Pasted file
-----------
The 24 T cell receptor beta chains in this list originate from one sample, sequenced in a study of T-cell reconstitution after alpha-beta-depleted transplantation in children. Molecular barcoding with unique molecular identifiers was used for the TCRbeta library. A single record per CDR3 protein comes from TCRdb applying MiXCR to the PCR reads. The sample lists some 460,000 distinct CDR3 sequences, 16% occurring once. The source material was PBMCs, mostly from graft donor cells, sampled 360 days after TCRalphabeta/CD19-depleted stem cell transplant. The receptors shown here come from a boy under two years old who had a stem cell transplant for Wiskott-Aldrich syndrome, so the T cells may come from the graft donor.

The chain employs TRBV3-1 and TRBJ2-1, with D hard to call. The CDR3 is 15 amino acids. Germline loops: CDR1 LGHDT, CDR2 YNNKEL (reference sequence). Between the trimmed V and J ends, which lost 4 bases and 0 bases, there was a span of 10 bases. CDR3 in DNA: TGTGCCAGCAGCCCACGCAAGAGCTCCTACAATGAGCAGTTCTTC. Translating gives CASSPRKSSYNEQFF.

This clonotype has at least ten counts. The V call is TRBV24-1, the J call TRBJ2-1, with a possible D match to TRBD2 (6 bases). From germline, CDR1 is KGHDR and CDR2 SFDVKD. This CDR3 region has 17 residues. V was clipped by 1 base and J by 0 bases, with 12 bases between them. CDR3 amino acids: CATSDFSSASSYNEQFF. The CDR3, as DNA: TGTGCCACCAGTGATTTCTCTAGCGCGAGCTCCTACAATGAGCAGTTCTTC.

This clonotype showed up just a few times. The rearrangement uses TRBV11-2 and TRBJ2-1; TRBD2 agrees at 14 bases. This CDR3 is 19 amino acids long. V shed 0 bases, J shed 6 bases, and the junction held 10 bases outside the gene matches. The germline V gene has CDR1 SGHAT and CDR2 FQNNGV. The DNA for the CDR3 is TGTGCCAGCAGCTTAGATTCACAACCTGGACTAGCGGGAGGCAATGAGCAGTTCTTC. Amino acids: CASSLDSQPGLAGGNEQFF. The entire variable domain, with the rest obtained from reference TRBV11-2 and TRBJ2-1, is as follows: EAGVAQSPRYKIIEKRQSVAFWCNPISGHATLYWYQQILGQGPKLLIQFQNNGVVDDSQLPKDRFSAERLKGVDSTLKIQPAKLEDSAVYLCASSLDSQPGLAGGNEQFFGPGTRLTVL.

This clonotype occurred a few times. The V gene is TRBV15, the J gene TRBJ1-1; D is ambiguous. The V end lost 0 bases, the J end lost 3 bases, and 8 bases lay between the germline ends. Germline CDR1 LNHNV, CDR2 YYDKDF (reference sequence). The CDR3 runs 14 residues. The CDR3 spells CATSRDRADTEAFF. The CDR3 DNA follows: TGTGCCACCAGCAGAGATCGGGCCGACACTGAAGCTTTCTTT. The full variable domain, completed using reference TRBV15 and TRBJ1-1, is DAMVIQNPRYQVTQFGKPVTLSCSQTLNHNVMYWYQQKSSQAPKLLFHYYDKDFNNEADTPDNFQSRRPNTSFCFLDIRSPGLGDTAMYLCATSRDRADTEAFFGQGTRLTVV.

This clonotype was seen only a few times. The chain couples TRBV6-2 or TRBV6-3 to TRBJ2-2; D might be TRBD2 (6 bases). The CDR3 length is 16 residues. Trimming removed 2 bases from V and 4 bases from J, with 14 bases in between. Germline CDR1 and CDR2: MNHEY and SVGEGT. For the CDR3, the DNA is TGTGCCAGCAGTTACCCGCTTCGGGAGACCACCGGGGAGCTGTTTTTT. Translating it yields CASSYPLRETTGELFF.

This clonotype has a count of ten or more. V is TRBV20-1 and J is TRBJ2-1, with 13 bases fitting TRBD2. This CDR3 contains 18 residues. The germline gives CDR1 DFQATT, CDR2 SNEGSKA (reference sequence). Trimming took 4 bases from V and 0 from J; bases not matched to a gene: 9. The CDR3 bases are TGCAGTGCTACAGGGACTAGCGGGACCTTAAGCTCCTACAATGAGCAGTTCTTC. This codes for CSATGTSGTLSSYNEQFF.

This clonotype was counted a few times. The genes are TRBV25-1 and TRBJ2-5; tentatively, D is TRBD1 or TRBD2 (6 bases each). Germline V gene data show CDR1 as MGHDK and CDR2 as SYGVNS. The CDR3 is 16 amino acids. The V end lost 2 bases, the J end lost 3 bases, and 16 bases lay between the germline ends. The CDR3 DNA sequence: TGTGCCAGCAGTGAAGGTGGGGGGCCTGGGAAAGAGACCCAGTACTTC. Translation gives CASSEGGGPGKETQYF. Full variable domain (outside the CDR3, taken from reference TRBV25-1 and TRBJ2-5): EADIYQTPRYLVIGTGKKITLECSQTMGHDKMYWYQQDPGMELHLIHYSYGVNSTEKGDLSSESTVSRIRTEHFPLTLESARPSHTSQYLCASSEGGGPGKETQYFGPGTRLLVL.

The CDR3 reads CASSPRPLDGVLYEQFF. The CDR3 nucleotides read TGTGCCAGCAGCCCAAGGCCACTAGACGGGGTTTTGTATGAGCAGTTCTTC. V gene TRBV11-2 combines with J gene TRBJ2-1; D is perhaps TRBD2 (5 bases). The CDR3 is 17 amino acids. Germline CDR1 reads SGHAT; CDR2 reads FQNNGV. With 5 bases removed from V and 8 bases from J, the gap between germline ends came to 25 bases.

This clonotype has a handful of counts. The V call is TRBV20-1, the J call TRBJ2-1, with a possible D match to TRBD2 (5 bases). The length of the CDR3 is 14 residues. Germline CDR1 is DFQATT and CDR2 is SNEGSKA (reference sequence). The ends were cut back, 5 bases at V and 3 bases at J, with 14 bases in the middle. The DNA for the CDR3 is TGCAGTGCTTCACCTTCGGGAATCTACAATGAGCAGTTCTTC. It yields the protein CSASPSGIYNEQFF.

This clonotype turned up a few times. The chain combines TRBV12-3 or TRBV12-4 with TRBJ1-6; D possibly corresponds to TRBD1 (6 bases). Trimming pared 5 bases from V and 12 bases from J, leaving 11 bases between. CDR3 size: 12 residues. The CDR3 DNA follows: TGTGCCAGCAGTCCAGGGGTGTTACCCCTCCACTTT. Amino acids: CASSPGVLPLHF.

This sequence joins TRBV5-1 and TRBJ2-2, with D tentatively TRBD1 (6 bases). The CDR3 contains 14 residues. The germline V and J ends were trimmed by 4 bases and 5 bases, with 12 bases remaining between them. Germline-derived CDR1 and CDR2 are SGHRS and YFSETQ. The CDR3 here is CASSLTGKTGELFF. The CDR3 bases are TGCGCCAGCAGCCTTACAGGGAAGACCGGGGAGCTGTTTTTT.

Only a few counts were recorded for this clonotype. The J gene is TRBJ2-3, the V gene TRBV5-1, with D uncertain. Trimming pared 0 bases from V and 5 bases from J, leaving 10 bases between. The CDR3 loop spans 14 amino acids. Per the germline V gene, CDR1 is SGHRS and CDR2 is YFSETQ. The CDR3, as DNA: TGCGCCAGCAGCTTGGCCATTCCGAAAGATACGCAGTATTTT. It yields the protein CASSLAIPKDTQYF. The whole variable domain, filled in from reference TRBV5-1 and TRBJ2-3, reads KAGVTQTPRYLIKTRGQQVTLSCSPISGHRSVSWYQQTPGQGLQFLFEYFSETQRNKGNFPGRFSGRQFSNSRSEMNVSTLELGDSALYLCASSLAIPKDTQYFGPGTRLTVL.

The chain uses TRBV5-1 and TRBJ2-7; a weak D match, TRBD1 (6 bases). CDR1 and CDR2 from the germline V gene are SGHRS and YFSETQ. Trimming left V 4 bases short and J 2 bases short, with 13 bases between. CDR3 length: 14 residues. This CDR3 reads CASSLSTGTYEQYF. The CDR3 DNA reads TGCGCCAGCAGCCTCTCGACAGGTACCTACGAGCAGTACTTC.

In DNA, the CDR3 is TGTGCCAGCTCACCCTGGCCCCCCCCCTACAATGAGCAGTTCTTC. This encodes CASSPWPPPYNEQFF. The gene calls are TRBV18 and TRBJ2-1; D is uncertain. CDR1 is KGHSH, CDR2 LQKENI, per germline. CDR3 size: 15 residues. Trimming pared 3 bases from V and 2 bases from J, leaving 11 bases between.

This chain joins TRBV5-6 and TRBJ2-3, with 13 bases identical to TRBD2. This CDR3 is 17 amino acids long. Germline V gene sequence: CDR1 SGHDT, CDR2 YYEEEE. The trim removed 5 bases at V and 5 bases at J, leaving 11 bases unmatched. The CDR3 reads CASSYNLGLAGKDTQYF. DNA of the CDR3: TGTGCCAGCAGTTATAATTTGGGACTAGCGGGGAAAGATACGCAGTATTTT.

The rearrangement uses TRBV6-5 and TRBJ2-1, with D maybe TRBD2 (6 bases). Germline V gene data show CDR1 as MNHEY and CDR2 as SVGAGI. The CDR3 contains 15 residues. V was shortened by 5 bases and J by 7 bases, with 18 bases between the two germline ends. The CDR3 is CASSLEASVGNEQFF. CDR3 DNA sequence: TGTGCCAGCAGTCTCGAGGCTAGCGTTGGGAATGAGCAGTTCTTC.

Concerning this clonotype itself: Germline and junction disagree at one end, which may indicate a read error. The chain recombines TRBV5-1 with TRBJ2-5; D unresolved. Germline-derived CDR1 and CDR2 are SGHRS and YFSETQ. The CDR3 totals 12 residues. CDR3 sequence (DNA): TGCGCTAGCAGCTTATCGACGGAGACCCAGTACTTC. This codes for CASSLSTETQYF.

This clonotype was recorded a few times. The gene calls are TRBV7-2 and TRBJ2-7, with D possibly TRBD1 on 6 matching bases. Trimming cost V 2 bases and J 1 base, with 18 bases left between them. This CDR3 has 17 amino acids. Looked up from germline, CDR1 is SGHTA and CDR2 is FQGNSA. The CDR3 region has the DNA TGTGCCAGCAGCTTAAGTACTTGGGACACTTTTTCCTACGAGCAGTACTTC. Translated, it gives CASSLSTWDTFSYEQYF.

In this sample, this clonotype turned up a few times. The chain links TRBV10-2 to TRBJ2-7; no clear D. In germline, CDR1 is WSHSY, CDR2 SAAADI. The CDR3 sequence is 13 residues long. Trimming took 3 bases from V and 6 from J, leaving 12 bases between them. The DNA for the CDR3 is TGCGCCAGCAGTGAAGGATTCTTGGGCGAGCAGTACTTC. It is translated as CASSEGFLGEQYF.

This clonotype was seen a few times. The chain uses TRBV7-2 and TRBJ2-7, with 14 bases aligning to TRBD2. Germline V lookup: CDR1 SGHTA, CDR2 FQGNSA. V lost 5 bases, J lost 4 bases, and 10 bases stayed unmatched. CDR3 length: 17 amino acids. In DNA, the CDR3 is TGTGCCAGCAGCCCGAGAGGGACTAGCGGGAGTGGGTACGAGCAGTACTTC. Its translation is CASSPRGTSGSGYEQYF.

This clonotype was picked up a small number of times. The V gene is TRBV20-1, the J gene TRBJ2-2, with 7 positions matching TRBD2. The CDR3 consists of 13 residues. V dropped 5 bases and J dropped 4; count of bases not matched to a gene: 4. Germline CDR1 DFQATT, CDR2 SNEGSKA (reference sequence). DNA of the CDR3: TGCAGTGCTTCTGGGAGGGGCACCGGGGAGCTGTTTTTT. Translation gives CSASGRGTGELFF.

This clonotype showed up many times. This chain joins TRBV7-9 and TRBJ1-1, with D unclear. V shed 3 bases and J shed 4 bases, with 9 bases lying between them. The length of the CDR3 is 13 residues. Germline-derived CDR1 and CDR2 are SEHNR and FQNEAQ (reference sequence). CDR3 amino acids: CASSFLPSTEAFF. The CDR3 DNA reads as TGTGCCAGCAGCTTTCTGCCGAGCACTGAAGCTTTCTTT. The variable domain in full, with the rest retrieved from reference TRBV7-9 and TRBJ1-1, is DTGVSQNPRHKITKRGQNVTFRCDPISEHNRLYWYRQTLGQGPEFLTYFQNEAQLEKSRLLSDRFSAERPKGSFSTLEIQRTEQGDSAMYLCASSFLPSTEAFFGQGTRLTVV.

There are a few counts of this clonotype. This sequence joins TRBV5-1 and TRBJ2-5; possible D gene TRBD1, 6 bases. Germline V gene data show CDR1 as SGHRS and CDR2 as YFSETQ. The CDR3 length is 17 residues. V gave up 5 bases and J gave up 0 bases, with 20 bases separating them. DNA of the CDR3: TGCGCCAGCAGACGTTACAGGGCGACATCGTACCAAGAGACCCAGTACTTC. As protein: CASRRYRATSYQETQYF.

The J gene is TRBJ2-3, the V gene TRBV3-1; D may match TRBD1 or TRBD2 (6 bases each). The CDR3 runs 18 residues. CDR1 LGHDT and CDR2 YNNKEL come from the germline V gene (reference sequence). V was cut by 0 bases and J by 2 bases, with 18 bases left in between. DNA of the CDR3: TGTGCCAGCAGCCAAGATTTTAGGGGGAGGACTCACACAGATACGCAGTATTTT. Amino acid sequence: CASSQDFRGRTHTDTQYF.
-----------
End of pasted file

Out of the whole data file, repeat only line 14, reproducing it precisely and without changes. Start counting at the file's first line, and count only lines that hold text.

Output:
The chain uses TRBV5-1 and TRBJ2-7; a weak D match, TRBD1 (6 bases). CDR1 and CDR2 from the germline V gene are SGHRS and YFSETQ. Trimming left V 4 bases short and J 2 bases short, with 13 bases between. CDR3 length: 14 residues. This CDR3 reads CASSLSTGTYEQYF. The CDR3 DNA reads TGCGCCAGCAGCCTCTCGACAGGTACCTACGAGCAGTACTTC.